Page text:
PAL / NTSC conversion

Discussion in 'DVD Video' started by Den Murray, Jun 15, 2007.

  1. Den Murray

    Den Murray Guest

    Hello All

    I'm in the US and I have a Cyberhome DVD player - it's region-free, but that
    is incidental to my question.

    1) When I play a PAL DVD from the UK or Australia my DVD player reads the
    PAL encoded DVD but outputs an NTSC signal - to allow my TV to correctly
    display the picture. All is good except that the picture can be a little
    jerky if there is fast movement - I assume that this is part of the frame
    dropping that occurs during the conversion.

    2) I also have an external video standards converter - a TenLab TR21 - that
    will convert a PAL signal to NTSC. If I play a PAL DVD and output PAL from
    the DVD and run it through the video standards converter and output an NTSC
    signal to the TV the picture is also fine - perhaps of marginally poorer
    quality than in (1) above, but not jerky.

    Can someone explain to me what is different between the two ways of getting
    an NTSC signal to the TV from the DVD and why the difference in jerkiness
    and clarity?

    Thanks!
    Den Murray, Jun 15, 2007
    #1
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  2. "Den Murray" <> wrote:

    >Can someone explain to me what is different between the two ways of getting
    >an NTSC signal to the TV from the DVD and why the difference in jerkiness
    >and clarity?


    Do you really have to ask why a piece of equipment that costs $740 works
    better than one that costs $30? I know the concept of "bargain", but
    really...

    You're converting a 625-line picture, 25-frames-per-second stream to a
    525-line picture, 30fps stream. This requires RAM and interpolation. The
    quality of the result depends on the amount of memory, the available
    computing power, and the skill of the programmer(s) behind the product,
    all of which presumably cost money.

    If you can remember what professional broadcasters delivered from PAL
    sources just a few years ago, even the quality of the CyberHome is
    astoundingly good. In fact, it's probably the high overall quality that
    makes the jerkiness of the picture stand out.
    Kimba W. Lion, Jun 15, 2007
    #2
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  3. Den Murray

    Jukka Aho Guest

    Den Murray wrote:

    > I'm in the US and I have a Cyberhome DVD player - it's region-free,
    > but that is incidental to my question.
    >
    > 1) When I play a PAL DVD from the UK or Australia my DVD player reads
    > the PAL encoded DVD but outputs an NTSC signal - to allow my TV to
    > correctly display the picture. All is good except that the picture
    > can be a little jerky if there is fast movement - I assume that this
    > is part of the frame dropping that occurs during the conversion.
    >
    > 2) I also have an external video standards converter - a TenLab TR21
    > - that will convert a PAL signal to NTSC. If I play a PAL DVD and
    > output PAL from the DVD and run it through the video standards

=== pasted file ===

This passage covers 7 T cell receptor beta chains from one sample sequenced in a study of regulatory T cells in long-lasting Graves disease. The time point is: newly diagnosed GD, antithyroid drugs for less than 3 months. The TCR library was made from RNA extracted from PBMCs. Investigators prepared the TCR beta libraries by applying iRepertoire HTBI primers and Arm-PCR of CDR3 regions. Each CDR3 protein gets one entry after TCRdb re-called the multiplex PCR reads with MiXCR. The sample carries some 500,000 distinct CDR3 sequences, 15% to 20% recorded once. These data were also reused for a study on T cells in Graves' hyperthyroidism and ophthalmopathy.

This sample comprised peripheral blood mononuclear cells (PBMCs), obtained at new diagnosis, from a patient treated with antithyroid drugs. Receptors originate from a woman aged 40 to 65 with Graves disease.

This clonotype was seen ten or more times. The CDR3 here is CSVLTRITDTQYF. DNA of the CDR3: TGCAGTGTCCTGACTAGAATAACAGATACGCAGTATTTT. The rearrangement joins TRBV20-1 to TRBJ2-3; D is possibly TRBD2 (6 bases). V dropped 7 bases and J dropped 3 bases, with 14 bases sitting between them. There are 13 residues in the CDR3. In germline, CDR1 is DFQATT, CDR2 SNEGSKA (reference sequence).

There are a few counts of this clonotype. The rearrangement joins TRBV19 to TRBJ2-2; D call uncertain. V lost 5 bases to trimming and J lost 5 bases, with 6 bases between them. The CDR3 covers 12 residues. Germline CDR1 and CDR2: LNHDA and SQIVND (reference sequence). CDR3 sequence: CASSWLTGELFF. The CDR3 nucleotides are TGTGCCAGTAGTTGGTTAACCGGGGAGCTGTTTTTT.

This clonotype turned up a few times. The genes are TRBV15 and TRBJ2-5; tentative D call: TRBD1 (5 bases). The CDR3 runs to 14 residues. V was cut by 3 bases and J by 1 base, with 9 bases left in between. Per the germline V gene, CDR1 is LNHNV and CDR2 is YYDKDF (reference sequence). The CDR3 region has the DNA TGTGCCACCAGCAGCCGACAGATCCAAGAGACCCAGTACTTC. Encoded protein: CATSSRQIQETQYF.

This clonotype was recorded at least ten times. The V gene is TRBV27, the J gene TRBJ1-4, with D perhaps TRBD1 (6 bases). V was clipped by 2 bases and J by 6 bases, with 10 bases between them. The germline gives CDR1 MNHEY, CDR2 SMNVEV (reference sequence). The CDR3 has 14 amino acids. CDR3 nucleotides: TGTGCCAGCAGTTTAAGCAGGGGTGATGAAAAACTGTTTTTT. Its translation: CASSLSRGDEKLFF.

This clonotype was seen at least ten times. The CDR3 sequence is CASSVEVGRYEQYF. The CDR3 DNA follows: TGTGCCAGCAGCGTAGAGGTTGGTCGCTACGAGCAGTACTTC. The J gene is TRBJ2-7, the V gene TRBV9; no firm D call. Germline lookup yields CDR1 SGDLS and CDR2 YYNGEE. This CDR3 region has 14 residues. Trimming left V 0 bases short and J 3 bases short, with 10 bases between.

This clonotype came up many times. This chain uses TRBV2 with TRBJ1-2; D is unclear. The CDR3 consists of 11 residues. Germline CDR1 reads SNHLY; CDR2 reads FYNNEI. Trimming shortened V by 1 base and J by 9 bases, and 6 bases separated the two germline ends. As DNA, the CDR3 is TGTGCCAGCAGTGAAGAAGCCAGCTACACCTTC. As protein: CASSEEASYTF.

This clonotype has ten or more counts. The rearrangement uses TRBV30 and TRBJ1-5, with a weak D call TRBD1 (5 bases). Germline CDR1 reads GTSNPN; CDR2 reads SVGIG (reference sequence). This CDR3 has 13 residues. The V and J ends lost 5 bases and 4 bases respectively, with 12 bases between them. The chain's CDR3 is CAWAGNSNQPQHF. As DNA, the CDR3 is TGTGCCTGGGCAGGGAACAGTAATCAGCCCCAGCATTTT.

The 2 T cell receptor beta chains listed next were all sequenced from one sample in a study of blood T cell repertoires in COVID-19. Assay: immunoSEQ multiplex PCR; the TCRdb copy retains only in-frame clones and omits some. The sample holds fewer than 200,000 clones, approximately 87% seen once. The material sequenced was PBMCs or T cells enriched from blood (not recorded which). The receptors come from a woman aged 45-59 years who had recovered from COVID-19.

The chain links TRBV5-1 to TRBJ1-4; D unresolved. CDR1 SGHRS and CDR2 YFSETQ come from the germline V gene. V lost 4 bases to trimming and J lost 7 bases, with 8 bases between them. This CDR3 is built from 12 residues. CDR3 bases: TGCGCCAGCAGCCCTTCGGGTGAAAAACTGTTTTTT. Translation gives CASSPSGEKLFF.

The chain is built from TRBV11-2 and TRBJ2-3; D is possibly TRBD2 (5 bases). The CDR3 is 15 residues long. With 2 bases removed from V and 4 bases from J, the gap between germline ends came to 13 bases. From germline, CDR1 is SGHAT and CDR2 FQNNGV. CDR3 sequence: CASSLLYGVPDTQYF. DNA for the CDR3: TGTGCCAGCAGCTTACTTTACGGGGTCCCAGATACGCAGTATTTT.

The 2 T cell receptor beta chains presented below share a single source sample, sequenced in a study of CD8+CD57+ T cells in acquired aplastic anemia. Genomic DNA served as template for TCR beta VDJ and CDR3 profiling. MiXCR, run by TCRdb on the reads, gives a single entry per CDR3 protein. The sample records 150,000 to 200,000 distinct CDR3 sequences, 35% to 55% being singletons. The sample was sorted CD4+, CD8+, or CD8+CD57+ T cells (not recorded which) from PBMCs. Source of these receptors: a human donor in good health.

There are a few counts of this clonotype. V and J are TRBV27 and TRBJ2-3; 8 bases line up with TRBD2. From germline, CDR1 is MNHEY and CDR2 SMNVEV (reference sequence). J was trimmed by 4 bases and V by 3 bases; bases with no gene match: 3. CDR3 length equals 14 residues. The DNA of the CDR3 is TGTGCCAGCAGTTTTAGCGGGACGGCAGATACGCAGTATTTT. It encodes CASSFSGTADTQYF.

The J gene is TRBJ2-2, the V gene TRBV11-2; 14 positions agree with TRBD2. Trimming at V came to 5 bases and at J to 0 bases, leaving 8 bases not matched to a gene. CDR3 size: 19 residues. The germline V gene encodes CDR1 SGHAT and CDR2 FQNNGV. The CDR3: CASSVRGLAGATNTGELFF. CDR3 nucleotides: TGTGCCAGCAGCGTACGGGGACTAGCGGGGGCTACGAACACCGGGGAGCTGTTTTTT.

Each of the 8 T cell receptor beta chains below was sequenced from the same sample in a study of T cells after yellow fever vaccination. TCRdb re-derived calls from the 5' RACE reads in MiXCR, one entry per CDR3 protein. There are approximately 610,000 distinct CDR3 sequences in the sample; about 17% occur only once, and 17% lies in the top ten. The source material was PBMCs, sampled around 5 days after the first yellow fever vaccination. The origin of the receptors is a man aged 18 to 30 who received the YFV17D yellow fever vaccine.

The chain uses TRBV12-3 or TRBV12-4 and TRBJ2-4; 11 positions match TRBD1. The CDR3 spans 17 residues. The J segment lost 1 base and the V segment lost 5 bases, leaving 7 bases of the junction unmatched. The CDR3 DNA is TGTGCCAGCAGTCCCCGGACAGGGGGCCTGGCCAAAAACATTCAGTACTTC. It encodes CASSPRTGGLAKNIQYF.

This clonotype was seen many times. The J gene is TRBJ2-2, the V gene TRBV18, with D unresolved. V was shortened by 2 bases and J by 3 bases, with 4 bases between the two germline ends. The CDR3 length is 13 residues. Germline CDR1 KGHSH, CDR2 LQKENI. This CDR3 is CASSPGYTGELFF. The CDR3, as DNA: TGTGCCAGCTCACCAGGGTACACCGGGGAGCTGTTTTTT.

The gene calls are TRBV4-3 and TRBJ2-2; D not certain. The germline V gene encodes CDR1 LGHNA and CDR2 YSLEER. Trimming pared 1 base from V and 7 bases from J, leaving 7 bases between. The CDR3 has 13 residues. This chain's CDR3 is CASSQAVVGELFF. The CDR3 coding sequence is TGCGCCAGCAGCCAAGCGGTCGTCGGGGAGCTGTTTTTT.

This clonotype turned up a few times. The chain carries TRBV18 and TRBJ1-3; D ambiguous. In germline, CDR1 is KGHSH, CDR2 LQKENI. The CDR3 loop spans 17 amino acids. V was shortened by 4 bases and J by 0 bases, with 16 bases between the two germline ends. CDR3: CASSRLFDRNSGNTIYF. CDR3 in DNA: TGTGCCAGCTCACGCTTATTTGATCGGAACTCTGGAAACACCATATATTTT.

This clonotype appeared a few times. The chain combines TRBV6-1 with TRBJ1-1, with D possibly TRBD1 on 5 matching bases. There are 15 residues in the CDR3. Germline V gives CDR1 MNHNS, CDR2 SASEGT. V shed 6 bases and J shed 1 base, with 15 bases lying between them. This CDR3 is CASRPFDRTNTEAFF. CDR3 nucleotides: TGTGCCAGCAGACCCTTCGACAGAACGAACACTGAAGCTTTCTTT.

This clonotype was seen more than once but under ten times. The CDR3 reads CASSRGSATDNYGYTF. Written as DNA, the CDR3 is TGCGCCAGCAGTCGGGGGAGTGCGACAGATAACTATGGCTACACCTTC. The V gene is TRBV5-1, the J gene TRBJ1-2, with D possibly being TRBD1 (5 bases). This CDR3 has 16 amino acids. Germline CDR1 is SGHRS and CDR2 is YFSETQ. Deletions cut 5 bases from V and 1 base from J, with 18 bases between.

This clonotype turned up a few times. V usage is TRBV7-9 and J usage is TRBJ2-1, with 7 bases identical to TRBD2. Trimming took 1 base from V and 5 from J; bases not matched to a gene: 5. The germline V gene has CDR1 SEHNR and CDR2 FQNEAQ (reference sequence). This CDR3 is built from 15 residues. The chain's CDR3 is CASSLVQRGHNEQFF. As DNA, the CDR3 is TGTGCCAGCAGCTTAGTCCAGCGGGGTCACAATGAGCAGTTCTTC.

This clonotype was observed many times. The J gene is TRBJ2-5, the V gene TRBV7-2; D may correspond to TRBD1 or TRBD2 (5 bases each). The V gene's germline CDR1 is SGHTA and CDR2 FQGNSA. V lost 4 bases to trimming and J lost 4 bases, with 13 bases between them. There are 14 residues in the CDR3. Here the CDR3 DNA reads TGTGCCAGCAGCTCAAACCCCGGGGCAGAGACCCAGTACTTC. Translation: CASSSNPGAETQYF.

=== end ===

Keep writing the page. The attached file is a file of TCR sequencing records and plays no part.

> converter and output an NTSC signal to the TV the picture is also
    > fine - perhaps of marginally poorer quality than in (1) above, but
    > not jerky.
    > Can someone explain to me what is different between the two ways of
    > getting an NTSC signal to the TV from the DVD and why the difference
    > in jerkiness and clarity?


    The DVD player probably resorts to frame-doubling (not dropping!) to
    keep things in sync. Every 6th frame (or so) will be doubled. Hence the
    jerkiness.

    The external video standards converter might use frame-blending,
    instead - i.e., it it captures, stores and mixes several adjacent frames
    together, in a moving window, with varying degrees of opacity. (Think of
    the "onion skinning" techniques that cartoon animators use:
    <http://en.wikipedia.org/wiki/Onion_skinning>.) This will give a
    smoother impression of motion as nothing is ever duplicated straight
    away, but at the same time, everything that moves will get faint shadow
    images around it from the previous (and following?) frames.

    You could try capturing the output of you standards converter to a
    computer and analyzing the individual frames there (and perhaps making a
    direct comparison to the original MPEG-2 frames on the DVD.) Of course,
    a PAL test disc with some suitable test material would come handy here.
    (A ball rolling across the view, or a timecode display burned into the
    picture, or something similar.)

    Professional standards converters may also apply sophisticated motion
    estimation techniques. You might want to take a look at these documents:

    "Motion Science - A New Option for Standards Conversion"
    <http://studio-systems.com/broadfeatures/JulyAug2001/Motion/32.htm>

    "The Engineer's Guide to Standards Conversion"
    <http://www.snellwilcox.com/community/knowledge_center/engin
    eering_guides/estandard.pdf>

    "The Engineer's Guide to Motion Compensation"
    <http://www.snellwilcox.com/community/knowledge_center/engin
    eering_guides/emotion.pdf>

    --
    znark
    Jukka Aho, Jun 15, 2007
    #3
  4. Den Murray

    Guest

    The ratio for PAL and NTSC is very different in the number of lines so
    I copy PAL DVD into Movie Maker and Export as NTSC it is very time
    consuming on slower computers but it works for me. I have yet to find
    any convert programs that convert any format to another without some
    quality loss or other unwanted results. So when I have formats other
    than Avi for editing I use Quicktime Pro then export files or use
    Movie Maker and save as to my computer. You can get the new Dazzle for